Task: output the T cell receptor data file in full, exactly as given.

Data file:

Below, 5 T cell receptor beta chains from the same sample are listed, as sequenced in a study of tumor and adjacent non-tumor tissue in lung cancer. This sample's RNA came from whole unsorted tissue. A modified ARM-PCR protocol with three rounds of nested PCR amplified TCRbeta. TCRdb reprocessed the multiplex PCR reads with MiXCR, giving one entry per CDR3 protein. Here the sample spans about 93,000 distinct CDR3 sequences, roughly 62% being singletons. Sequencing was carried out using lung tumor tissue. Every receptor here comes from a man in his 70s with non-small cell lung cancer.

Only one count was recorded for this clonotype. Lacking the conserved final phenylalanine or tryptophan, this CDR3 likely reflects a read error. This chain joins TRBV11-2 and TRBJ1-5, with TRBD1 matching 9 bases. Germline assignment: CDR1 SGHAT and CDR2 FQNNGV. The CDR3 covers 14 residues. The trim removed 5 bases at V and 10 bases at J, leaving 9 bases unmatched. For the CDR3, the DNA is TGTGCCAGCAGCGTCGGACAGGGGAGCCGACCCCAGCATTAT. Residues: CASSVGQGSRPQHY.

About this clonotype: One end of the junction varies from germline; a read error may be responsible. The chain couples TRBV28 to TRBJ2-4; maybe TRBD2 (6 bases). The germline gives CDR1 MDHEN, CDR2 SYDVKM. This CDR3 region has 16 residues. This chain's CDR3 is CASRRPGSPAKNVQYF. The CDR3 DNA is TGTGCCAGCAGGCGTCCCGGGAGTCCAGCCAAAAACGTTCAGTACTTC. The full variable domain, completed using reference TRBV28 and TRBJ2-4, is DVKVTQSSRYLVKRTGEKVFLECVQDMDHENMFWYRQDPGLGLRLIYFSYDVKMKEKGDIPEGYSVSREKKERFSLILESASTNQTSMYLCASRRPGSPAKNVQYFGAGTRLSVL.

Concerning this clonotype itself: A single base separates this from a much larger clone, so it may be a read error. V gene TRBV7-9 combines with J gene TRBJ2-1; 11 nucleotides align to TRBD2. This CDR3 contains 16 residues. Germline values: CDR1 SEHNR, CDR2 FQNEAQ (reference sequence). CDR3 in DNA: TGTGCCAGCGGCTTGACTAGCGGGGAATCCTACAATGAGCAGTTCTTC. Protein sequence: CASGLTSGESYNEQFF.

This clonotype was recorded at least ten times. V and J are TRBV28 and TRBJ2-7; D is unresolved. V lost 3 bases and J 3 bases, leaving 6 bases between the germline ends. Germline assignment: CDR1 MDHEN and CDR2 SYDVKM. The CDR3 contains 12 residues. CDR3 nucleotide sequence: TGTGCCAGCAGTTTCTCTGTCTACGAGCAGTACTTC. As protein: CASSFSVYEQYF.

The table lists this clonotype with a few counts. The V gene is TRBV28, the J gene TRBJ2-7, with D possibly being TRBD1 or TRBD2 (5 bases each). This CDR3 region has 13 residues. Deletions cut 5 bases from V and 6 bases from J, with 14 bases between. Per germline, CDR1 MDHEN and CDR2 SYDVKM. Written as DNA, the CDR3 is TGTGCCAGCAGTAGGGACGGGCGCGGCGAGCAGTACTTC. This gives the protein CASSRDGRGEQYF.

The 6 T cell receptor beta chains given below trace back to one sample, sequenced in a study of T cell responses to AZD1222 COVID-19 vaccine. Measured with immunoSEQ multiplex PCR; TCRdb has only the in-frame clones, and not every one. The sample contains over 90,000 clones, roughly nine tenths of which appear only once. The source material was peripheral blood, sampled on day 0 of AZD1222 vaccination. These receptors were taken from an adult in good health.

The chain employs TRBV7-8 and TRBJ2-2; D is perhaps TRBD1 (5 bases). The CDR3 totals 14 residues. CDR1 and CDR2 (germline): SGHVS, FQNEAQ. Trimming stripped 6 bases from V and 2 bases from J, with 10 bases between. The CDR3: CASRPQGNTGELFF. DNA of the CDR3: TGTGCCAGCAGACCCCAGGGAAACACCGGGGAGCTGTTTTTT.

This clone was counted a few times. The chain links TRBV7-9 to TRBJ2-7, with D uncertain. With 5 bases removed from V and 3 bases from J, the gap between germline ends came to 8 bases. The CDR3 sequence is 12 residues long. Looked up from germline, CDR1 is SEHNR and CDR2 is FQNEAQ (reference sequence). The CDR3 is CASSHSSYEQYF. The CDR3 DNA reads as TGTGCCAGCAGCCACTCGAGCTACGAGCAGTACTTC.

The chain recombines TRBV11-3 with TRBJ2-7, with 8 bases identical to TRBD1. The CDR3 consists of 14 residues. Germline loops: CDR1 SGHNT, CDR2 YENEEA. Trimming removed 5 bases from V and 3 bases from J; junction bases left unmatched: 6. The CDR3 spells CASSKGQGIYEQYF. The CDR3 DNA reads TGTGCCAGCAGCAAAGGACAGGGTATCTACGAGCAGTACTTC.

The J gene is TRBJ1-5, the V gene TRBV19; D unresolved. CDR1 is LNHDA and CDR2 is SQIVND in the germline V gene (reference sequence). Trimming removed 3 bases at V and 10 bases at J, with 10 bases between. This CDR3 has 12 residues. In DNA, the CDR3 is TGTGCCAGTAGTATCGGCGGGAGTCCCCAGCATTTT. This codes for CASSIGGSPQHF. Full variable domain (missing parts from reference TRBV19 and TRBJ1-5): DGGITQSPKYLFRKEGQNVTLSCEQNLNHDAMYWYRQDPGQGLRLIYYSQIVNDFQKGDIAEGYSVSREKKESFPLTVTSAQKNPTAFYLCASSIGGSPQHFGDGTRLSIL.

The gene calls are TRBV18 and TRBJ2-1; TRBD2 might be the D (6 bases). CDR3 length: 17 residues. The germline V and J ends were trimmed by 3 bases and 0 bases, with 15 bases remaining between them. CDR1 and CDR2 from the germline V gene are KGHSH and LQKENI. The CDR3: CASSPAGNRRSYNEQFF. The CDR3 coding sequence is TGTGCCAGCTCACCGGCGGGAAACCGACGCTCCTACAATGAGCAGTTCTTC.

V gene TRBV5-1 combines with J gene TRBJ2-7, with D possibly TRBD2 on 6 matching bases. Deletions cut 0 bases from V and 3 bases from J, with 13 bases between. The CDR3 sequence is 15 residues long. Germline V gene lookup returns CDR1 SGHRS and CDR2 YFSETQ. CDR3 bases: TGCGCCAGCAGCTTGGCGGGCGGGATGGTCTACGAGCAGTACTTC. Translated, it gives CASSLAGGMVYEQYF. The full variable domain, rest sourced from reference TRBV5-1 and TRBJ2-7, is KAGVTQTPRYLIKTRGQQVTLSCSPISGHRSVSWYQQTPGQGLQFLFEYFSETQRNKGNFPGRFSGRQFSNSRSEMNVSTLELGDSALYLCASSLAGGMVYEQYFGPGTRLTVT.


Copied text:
Below, 5 T cell receptor beta chains from the same sample are listed, as sequenced in a study of tumor and adjacent non-tumor tissue in lung cancer. This sample's RNA came from whole unsorted tissue. A modified ARM-PCR protocol with three rounds of nested PCR amplified TCRbeta. TCRdb reprocessed the multiplex PCR reads with MiXCR, giving one entry per CDR3 protein. Here the sample spans about 93,000 distinct CDR3 sequences, roughly 62% being singletons. Sequencing was carried out using lung tumor tissue. Every receptor here comes from a man in his 70s with non-small cell lung cancer.

Only one count was recorded for this clonotype. Lacking the conserved final phenylalanine or tryptophan, this CDR3 likely reflects a read error. This chain joins TRBV11-2 and TRBJ1-5, with TRBD1 matching 9 bases. Germline assignment: CDR1 SGHAT and CDR2 FQNNGV. The CDR3 covers 14 residues. The trim removed 5 bases at V and 10 bases at J, leaving 9 bases unmatched. For the CDR3, the DNA is TGTGCCAGCAGCGTCGGACAGGGGAGCCGACCCCAGCATTAT. Residues: CASSVGQGSRPQHY.

About this clonotype: One end of the junction varies from germline; a read error may be responsible. The chain couples TRBV28 to TRBJ2-4; maybe TRBD2 (6 bases). The germline gives CDR1 MDHEN, CDR2 SYDVKM. This CDR3 region has 16 residues. This chain's CDR3 is CASRRPGSPAKNVQYF. The CDR3 DNA is TGTGCCAGCAGGCGTCCCGGGAGTCCAGCCAAAAACGTTCAGTACTTC. The full variable domain, completed using reference TRBV28 and TRBJ2-4, is DVKVTQSSRYLVKRTGEKVFLECVQDMDHENMFWYRQDPGLGLRLIYFSYDVKMKEKGDIPEGYSVSREKKERFSLILESASTNQTSMYLCASRRPGSPAKNVQYFGAGTRLSVL.

Concerning this clonotype itself: A single base separates this from a much larger clone, so it may be a read error. V gene TRBV7-9 combines with J gene TRBJ2-1; 11 nucleotides align to TRBD2. This CDR3 contains 16 residues. Germline values: CDR1 SEHNR, CDR2 FQNEAQ (reference sequence). CDR3 in DNA: TGTGCCAGCGGCTTGACTAGCGGGGAATCCTACAATGAGCAGTTCTTC. Protein sequence: CASGLTSGESYNEQFF.

This clonotype was recorded at least ten times. V and J are TRBV28 and TRBJ2-7; D is unresolved. V lost 3 bases and J 3 bases, leaving 6 bases between the germline ends. Germline assignment: CDR1 MDHEN and CDR2 SYDVKM. The CDR3 contains 12 residues. CDR3 nucleotide sequence: TGTGCCAGCAGTTTCTCTGTCTACGAGCAGTACTTC. As protein: CASSFSVYEQYF.

The table lists this clonotype with a few counts. The V gene is TRBV28, the J gene TRBJ2-7, with D possibly being TRBD1 or TRBD2 (5 bases each). This CDR3 region has 13 residues. Deletions cut 5 bases from V and 6 bases from J, with 14 bases between. Per germline, CDR1 MDHEN and CDR2 SYDVKM. Written as DNA, the CDR3 is TGTGCCAGCAGTAGGGACGGGCGCGGCGAGCAGTACTTC. This gives the protein CASSRDGRGEQYF.

The 6 T cell receptor beta chains given below trace back to one sample, sequenced in a study of T cell responses to AZD1222 COVID-19 vaccine. Measured with immunoSEQ multiplex PCR; TCRdb has only the in-frame clones, and not every one. The sample contains over 90,000 clones, roughly nine tenths of which appear only once. The source material was peripheral blood, sampled on day 0 of AZD1222 vaccination. These receptors were taken from an adult in good health.

The chain employs TRBV7-8 and TRBJ2-2; D is perhaps TRBD1 (5 bases). The CDR3 totals 14 residues. CDR1 and CDR2 (germline): SGHVS, FQNEAQ. Trimming stripped 6 bases from V and 2 bases from J, with 10 bases between. The CDR3: CASRPQGNTGELFF. DNA of the CDR3: TGTGCCAGCAGACCCCAGGGAAACACCGGGGAGCTGTTTTTT.

This clone was counted a few times. The chain links TRBV7-9 to TRBJ2-7, with D uncertain. With 5 bases removed from V and 3 bases from J, the gap between germline ends came to 8 bases. The CDR3 sequence is 12 residues long. Looked up from germline, CDR1 is SEHNR and CDR2 is FQNEAQ (reference sequence). The CDR3 is CASSHSSYEQYF. The CDR3 DNA reads as TGTGCCAGCAGCCACTCGAGCTACGAGCAGTACTTC.

The chain recombines TRBV11-3 with TRBJ2-7, with 8 bases identical to TRBD1. The CDR3 consists of 14 residues. Germline loops: CDR1 SGHNT, CDR2 YENEEA. Trimming removed 5 bases from V and 3 bases from J; junction bases left unmatched: 6. The CDR3 spells CASSKGQGIYEQYF. The CDR3 DNA reads TGTGCCAGCAGCAAAGGACAGGGTATCTACGAGCAGTACTTC.

The J gene is TRBJ1-5, the V gene TRBV19; D unresolved. CDR1 is LNHDA and CDR2 is SQIVND in the germline V gene (reference sequence). Trimming removed 3 bases at V and 10 bases at J, with 10 bases between. This CDR3 has 12 residues. In DNA, the CDR3 is TGTGCCAGTAGTATCGGCGGGAGTCCCCAGCATTTT. This codes for CASSIGGSPQHF. Full variable domain (missing parts from reference TRBV19 and TRBJ1-5): DGGITQSPKYLFRKEGQNVTLSCEQNLNHDAMYWYRQDPGQGLRLIYYSQIVNDFQKGDIAEGYSVSREKKESFPLTVTSAQKNPTAFYLCASSIGGSPQHFGDGTRLSIL.

The gene calls are TRBV18 and TRBJ2-1; TRBD2 might be the D (6 bases). CDR3 length: 17 residues. The germline V and J ends were trimmed by 3 bases and 0 bases, with 15 bases remaining between them. CDR1 and CDR2 from the germline V gene are KGHSH and LQKENI. The CDR3: CASSPAGNRRSYNEQFF. The CDR3 coding sequence is TGTGCCAGCTCACCGGCGGGAAACCGACGCTCCTACAATGAGCAGTTCTTC.

V gene TRBV5-1 combines with J gene TRBJ2-7, with D possibly TRBD2 on 6 matching bases. Deletions cut 0 bases from V and 3 bases from J, with 13 bases between. The CDR3 sequence is 15 residues long. Germline V gene lookup returns CDR1 SGHRS and CDR2 YFSETQ. CDR3 bases: TGCGCCAGCAGCTTGGCGGGCGGGATGGTCTACGAGCAGTACTTC. Translated, it gives CASSLAGGMVYEQYF. The full variable domain, rest sourced from reference TRBV5-1 and TRBJ2-7, is KAGVTQTPRYLIKTRGQQVTLSCSPISGHRSVSWYQQTPGQGLQFLFEYFSETQRNKGNFPGRFSGRQFSNSRSEMNVSTLELGDSALYLCASSLAGGMVYEQYFGPGTRLTVT.